Why Pitchers ICE Arm Following a Pitching Performance?

Pitchers ice armThere is a lot of controversy around why pitchers ice arm post game. After surgery I was very strict when it came to icing post game. I know that it isn’t enough for me here to just say that, “Hey, I did it, so you should too.” So, I took some time to research the web and I found several websites reference the work of Dr. Meeusen from Antwerp, where I played some professional baseball. He based his life study around icing as a means to help heal a damaged muscle. His documentation describes how ice can be effective and where it can cause problems.

I understand you will get many different sides to the icing debate but I have yet to find research that has proven it to be bad. More of the research shows it to be inconclusive when it comes to determining the effects on healing.

In this article, I will give you some research that supports why pitchers ice arm or use cryotherapy for supporting the healing process. I will also give you a program that will help develop a more durable pitcher how will heal faster than just relying on ice.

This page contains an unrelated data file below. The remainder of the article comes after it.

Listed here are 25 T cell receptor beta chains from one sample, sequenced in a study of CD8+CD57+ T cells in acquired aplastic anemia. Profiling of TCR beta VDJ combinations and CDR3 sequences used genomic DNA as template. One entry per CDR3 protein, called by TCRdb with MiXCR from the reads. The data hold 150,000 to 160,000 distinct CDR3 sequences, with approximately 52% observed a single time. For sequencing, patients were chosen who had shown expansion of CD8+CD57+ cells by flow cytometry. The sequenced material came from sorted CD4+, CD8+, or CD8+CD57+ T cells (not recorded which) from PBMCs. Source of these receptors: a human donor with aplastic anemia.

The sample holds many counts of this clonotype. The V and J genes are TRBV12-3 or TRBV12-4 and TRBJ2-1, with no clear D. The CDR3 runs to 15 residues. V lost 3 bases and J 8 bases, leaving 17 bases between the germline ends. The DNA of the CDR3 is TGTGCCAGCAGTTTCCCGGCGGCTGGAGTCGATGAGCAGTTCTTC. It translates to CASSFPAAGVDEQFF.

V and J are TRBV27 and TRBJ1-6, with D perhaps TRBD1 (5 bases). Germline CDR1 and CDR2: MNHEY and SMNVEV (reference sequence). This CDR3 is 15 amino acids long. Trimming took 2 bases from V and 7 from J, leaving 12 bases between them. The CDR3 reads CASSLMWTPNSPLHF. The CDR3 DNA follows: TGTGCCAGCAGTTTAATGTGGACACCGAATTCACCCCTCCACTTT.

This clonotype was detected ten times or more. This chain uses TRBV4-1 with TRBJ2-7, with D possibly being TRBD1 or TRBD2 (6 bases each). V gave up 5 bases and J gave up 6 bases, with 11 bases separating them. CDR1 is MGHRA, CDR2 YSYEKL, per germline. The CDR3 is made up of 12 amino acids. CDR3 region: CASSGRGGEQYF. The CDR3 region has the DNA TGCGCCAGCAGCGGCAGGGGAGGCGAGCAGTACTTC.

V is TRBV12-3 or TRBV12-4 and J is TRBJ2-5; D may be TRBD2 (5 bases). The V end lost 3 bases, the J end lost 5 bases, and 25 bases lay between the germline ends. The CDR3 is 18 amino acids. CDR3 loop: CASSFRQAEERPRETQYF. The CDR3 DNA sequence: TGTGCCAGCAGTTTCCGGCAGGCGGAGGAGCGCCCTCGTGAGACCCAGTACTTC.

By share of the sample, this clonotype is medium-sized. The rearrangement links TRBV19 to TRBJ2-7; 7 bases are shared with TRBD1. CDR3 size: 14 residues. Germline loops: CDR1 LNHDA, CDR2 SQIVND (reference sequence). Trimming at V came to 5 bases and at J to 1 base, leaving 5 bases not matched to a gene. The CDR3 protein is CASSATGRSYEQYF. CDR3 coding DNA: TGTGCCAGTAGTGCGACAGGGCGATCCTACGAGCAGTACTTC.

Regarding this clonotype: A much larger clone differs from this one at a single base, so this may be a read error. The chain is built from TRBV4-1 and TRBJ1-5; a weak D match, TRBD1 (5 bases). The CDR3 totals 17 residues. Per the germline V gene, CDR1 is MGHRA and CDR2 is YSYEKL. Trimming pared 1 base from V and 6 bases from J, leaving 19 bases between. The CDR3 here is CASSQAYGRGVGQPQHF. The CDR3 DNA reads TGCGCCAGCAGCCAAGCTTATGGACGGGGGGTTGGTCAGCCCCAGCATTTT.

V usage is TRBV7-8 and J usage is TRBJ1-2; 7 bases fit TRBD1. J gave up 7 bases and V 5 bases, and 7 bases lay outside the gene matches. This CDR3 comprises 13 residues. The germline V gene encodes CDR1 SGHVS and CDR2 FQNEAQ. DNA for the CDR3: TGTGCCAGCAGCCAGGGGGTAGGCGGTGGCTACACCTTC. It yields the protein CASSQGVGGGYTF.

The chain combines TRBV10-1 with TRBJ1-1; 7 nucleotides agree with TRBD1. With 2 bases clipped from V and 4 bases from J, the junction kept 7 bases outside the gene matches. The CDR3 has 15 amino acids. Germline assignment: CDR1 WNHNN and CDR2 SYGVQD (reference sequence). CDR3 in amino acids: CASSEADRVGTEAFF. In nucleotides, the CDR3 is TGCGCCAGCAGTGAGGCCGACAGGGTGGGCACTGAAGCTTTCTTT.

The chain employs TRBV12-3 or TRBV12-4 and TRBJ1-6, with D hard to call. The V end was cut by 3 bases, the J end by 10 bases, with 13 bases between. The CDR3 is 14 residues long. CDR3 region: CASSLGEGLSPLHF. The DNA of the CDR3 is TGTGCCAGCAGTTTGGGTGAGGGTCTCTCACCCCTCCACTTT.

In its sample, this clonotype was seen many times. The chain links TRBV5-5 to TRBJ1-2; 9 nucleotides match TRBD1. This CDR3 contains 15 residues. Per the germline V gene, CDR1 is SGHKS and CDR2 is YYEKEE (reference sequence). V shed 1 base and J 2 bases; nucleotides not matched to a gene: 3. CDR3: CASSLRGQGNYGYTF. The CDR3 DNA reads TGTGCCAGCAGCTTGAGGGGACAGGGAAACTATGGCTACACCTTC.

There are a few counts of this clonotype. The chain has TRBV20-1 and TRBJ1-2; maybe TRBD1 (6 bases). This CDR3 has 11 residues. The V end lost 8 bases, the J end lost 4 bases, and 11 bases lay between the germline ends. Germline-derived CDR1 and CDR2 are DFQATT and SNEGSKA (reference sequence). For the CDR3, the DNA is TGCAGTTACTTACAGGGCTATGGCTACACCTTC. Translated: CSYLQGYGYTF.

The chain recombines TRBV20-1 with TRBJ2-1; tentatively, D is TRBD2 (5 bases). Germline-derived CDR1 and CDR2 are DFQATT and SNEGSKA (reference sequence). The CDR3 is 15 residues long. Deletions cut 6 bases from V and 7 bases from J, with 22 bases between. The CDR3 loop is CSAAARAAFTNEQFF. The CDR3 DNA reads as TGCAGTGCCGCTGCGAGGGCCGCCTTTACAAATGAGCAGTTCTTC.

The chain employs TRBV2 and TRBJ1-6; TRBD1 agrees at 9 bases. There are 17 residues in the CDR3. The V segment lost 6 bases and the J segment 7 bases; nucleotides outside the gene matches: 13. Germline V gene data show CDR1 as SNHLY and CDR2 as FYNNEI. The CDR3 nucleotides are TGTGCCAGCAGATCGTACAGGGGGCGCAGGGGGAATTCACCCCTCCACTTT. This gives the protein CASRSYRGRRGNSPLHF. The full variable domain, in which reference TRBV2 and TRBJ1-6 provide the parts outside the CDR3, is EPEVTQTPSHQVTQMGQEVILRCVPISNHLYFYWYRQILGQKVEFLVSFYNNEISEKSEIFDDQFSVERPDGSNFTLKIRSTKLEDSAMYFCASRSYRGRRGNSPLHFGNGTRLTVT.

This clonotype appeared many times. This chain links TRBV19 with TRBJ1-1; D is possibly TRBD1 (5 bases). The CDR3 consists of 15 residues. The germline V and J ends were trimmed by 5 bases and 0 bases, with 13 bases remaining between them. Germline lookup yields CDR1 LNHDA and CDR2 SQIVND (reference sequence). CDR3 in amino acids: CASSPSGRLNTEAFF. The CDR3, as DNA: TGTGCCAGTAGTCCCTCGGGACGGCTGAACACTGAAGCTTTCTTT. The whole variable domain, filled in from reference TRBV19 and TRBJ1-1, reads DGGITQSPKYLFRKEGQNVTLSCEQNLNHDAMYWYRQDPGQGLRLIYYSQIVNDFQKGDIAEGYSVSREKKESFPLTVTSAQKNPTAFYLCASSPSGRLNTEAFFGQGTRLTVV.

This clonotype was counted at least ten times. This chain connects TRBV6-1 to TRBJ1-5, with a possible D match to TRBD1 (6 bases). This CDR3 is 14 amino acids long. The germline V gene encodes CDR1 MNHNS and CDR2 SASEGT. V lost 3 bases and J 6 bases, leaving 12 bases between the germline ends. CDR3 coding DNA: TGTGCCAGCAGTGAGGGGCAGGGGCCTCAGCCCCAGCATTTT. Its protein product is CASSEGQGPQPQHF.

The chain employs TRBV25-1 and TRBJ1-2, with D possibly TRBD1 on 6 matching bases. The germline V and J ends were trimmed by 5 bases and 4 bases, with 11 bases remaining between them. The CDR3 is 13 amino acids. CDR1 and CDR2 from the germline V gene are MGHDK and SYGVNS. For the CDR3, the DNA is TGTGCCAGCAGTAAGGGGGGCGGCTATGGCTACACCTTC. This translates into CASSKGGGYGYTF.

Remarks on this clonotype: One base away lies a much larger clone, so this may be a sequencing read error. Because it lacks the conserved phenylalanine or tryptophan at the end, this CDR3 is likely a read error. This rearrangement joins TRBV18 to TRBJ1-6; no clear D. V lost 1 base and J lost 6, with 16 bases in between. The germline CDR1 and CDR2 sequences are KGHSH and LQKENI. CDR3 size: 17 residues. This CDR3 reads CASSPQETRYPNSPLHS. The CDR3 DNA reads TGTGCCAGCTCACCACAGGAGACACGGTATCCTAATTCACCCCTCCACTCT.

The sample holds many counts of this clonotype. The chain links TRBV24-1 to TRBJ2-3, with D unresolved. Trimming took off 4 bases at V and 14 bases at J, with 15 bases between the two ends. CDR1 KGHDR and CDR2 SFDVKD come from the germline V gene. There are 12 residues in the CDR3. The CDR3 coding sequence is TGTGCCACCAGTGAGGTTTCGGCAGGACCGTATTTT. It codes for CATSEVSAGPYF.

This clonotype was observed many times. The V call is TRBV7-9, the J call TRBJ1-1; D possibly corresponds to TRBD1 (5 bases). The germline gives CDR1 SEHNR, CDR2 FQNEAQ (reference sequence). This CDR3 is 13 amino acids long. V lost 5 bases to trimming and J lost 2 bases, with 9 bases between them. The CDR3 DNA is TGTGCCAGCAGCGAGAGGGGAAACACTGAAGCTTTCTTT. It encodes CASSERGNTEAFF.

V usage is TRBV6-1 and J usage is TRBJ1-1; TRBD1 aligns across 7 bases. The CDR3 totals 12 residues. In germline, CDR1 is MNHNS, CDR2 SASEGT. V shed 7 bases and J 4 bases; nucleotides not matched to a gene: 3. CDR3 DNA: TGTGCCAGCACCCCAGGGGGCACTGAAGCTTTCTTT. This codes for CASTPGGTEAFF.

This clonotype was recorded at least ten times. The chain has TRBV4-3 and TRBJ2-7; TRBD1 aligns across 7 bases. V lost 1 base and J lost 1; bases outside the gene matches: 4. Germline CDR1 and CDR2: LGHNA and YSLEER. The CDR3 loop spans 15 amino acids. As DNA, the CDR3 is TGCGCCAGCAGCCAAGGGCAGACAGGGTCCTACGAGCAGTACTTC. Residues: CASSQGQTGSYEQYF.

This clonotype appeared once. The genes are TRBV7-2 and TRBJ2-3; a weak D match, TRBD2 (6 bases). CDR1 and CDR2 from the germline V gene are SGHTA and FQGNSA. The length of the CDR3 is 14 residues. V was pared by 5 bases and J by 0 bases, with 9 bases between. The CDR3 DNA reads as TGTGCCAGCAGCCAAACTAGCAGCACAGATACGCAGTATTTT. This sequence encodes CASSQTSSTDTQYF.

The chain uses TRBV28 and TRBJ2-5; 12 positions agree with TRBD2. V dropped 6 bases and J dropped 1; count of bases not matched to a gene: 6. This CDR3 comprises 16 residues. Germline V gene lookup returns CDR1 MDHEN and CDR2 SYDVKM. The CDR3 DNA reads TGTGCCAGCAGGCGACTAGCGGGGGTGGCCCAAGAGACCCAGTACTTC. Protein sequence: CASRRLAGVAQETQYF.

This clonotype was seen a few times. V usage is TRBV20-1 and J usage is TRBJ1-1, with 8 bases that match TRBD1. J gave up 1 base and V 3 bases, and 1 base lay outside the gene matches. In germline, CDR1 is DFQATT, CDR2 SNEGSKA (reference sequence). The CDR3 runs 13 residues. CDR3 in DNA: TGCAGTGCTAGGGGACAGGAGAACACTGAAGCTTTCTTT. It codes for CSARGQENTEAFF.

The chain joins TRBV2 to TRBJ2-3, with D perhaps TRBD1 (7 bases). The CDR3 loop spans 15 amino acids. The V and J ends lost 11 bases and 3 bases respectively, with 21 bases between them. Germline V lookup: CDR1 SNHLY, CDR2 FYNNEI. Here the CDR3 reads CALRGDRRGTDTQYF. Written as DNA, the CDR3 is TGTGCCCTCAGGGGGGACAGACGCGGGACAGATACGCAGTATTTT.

Research by Dr. Meeusen on Why Pitchers Ice Arm

When body tissues are cooled, nerve cells in the chilled area initially force adjacent blood vessels to constrict, leading to a marked reduction in blood flow to that part of the body. However, if the temperature of the affected area continues to drop, nerve activity is depressed and the blood vessels begin to open up, flooding the injured tissues with blood, even though cold is still being applied. This flood-of-blood (Hunting effect) is the human body’s reflex reaction to thwart severe cold injury in a body part subjected to chilling stress.